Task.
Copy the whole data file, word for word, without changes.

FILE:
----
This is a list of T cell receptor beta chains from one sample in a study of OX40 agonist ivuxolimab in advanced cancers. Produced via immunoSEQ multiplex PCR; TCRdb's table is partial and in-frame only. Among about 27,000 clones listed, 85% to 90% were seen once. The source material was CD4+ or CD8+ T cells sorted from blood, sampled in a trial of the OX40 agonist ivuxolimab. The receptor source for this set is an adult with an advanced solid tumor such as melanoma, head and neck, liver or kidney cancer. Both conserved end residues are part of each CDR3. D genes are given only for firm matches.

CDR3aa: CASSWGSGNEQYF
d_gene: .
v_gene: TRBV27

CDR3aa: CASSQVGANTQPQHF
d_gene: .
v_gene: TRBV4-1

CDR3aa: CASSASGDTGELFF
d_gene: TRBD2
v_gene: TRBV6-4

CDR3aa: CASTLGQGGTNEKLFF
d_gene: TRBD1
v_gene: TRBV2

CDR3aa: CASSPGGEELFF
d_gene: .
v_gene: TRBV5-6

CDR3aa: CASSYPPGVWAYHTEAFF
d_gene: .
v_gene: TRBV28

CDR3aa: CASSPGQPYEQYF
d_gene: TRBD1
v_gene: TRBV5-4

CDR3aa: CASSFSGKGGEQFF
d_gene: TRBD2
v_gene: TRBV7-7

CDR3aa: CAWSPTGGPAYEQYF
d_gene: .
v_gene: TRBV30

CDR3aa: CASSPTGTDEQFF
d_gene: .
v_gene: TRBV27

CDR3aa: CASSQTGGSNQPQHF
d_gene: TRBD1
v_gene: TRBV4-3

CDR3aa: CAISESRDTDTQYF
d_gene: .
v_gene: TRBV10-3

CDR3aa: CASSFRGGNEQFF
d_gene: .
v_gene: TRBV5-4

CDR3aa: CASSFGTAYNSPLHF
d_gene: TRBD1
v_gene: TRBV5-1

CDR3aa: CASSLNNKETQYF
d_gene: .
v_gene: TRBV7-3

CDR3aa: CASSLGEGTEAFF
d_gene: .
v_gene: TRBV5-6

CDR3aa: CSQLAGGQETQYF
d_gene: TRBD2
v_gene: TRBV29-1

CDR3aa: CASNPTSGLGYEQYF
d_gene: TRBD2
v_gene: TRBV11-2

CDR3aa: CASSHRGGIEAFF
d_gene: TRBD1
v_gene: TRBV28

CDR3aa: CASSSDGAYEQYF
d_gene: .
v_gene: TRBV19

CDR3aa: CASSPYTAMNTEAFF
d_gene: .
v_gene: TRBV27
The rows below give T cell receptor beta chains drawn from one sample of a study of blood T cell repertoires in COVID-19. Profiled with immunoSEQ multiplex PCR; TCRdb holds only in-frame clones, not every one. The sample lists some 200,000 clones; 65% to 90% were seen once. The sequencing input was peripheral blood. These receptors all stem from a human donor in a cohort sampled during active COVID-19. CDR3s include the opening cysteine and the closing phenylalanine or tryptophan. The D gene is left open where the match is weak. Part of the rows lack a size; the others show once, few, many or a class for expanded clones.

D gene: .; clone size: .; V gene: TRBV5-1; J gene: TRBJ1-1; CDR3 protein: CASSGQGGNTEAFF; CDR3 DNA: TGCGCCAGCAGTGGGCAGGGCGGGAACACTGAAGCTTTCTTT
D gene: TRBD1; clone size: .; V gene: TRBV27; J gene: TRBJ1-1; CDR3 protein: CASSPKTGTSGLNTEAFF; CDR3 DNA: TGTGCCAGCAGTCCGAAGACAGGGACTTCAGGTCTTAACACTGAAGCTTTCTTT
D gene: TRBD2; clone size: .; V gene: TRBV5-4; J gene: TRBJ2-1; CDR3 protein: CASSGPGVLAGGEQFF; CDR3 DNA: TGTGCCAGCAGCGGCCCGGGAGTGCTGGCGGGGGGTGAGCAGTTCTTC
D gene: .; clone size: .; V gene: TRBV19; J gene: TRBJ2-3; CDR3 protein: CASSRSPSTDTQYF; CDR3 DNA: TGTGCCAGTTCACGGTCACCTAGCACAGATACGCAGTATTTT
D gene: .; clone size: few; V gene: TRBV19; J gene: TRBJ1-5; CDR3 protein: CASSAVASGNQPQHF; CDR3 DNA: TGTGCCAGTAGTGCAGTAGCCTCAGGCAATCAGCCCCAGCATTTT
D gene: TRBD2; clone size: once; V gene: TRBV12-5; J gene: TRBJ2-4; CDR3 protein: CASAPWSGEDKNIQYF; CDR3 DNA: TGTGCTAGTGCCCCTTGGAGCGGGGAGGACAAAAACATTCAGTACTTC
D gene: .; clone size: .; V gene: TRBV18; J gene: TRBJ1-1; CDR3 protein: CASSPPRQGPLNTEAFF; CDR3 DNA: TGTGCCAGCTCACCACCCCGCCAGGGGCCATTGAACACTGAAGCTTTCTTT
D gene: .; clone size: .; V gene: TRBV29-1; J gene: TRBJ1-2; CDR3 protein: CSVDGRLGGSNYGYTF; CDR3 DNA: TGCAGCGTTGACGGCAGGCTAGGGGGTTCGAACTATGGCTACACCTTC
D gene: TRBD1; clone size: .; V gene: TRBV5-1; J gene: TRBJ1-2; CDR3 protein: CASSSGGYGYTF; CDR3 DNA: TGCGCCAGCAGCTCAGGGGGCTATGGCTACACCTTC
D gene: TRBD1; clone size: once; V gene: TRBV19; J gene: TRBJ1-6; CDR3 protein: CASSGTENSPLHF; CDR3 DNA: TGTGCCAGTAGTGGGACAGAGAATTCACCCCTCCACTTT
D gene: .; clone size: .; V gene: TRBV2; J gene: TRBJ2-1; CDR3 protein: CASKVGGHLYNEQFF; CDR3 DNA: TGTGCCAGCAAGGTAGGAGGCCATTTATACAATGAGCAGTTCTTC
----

This is a list of T cell receptor beta chains from one sample in a study of OX40 agonist ivuxolimab in advanced cancers. Produced via immunoSEQ multiplex PCR; TCRdb's table is partial and in-frame only. Among about 27,000 clones listed, 85% to 90% were seen once. The source material was CD4+ or CD8+ T cells sorted from blood, sampled in a trial of the OX40 agonist ivuxolimab. The receptor source for this set is an adult with an advanced solid tumor such as melanoma, head and neck, liver or kidney cancer. Both conserved end residues are part of each CDR3. D genes are given only for firm matches.

CDR3aa: CASSWGSGNEQYF
d_gene: .
v_gene: TRBV27

CDR3aa: CASSQVGANTQPQHF
d_gene: .
v_gene: TRBV4-1

CDR3aa: CASSASGDTGELFF
d_gene: TRBD2
v_gene: TRBV6-4

CDR3aa: CASTLGQGGTNEKLFF
d_gene: TRBD1
v_gene: TRBV2

CDR3aa: CASSPGGEELFF
d_gene: .
v_gene: TRBV5-6

CDR3aa: CASSYPPGVWAYHTEAFF
d_gene: .
v_gene: TRBV28

CDR3aa: CASSPGQPYEQYF
d_gene: TRBD1
v_gene: TRBV5-4

CDR3aa: CASSFSGKGGEQFF
d_gene: TRBD2
v_gene: TRBV7-7

CDR3aa: CAWSPTGGPAYEQYF
d_gene: .
v_gene: TRBV30

CDR3aa: CASSPTGTDEQFF
d_gene: .
v_gene: TRBV27

CDR3aa: CASSQTGGSNQPQHF
d_gene: TRBD1
v_gene: TRBV4-3

CDR3aa: CAISESRDTDTQYF
d_gene: .
v_gene: TRBV10-3

CDR3aa: CASSFRGGNEQFF
d_gene: .
v_gene: TRBV5-4

CDR3aa: CASSFGTAYNSPLHF
d_gene: TRBD1
v_gene: TRBV5-1

CDR3aa: CASSLNNKETQYF
d_gene: .
v_gene: TRBV7-3

CDR3aa: CASSLGEGTEAFF
d_gene: .
v_gene: TRBV5-6

CDR3aa: CSQLAGGQETQYF
d_gene: TRBD2
v_gene: TRBV29-1

CDR3aa: CASNPTSGLGYEQYF
d_gene: TRBD2
v_gene: TRBV11-2

CDR3aa: CASSHRGGIEAFF
d_gene: TRBD1
v_gene: TRBV28

CDR3aa: CASSSDGAYEQYF
d_gene: .
v_gene: TRBV19

CDR3aa: CASSPYTAMNTEAFF
d_gene: .
v_gene: TRBV27
The rows below give T cell receptor beta chains drawn from one sample of a study of blood T cell repertoires in COVID-19. Profiled with immunoSEQ multiplex PCR; TCRdb holds only in-frame clones, not every one. The sample lists some 200,000 clones; 65% to 90% were seen once. The sequencing input was peripheral blood. These receptors all stem from a human donor in a cohort sampled during active COVID-19. CDR3s include the opening cysteine and the closing phenylalanine or tryptophan. The D gene is left open where the match is weak. Part of the rows lack a size; the others show once, few, many or a class for expanded clones.

D gene: .; clone size: .; V gene: TRBV5-1; J gene: TRBJ1-1; CDR3 protein: CASSGQGGNTEAFF; CDR3 DNA: TGCGCCAGCAGTGGGCAGGGCGGGAACACTGAAGCTTTCTTT
D gene: TRBD1; clone size: .; V gene: TRBV27; J gene: TRBJ1-1; CDR3 protein: CASSPKTGTSGLNTEAFF; CDR3 DNA: TGTGCCAGCAGTCCGAAGACAGGGACTTCAGGTCTTAACACTGAAGCTTTCTTT
D gene: TRBD2; clone size: .; V gene: TRBV5-4; J gene: TRBJ2-1; CDR3 protein: CASSGPGVLAGGEQFF; CDR3 DNA: TGTGCCAGCAGCGGCCCGGGAGTGCTGGCGGGGGGTGAGCAGTTCTTC
D gene: .; clone size: .; V gene: TRBV19; J gene: TRBJ2-3; CDR3 protein: CASSRSPSTDTQYF; CDR3 DNA: TGTGCCAGTTCACGGTCACCTAGCACAGATACGCAGTATTTT
D gene: .; clone size: few; V gene: TRBV19; J gene: TRBJ1-5; CDR3 protein: CASSAVASGNQPQHF; CDR3 DNA: TGTGCCAGTAGTGCAGTAGCCTCAGGCAATCAGCCCCAGCATTTT
D gene: TRBD2; clone size: once; V gene: TRBV12-5; J gene: TRBJ2-4; CDR3 protein: CASAPWSGEDKNIQYF; CDR3 DNA: TGTGCTAGTGCCCCTTGGAGCGGGGAGGACAAAAACATTCAGTACTTC
D gene: .; clone size: .; V gene: TRBV18; J gene: TRBJ1-1; CDR3 protein: CASSPPRQGPLNTEAFF; CDR3 DNA: TGTGCCAGCTCACCACCCCGCCAGGGGCCATTGAACACTGAAGCTTTCTTT
D gene: .; clone size: .; V gene: TRBV29-1; J gene: TRBJ1-2; CDR3 protein: CSVDGRLGGSNYGYTF; CDR3 DNA: TGCAGCGTTGACGGCAGGCTAGGGGGTTCGAACTATGGCTACACCTTC
D gene: TRBD1; clone size: .; V gene: TRBV5-1; J gene: TRBJ1-2; CDR3 protein: CASSSGGYGYTF; CDR3 DNA: TGCGCCAGCAGCTCAGGGGGCTATGGCTACACCTTC
D gene: TRBD1; clone size: once; V gene: TRBV19; J gene: TRBJ1-6; CDR3 protein: CASSGTENSPLHF; CDR3 DNA: TGTGCCAGTAGTGGGACAGAGAATTCACCCCTCCACTTT
D gene: .; clone size: .; V gene: TRBV2; J gene: TRBJ2-1; CDR3 protein: CASKVGGHLYNEQFF; CDR3 DNA: TGTGCCAGCAAGGTAGGAGGCCATTTATACAATGAGCAGTTCTTC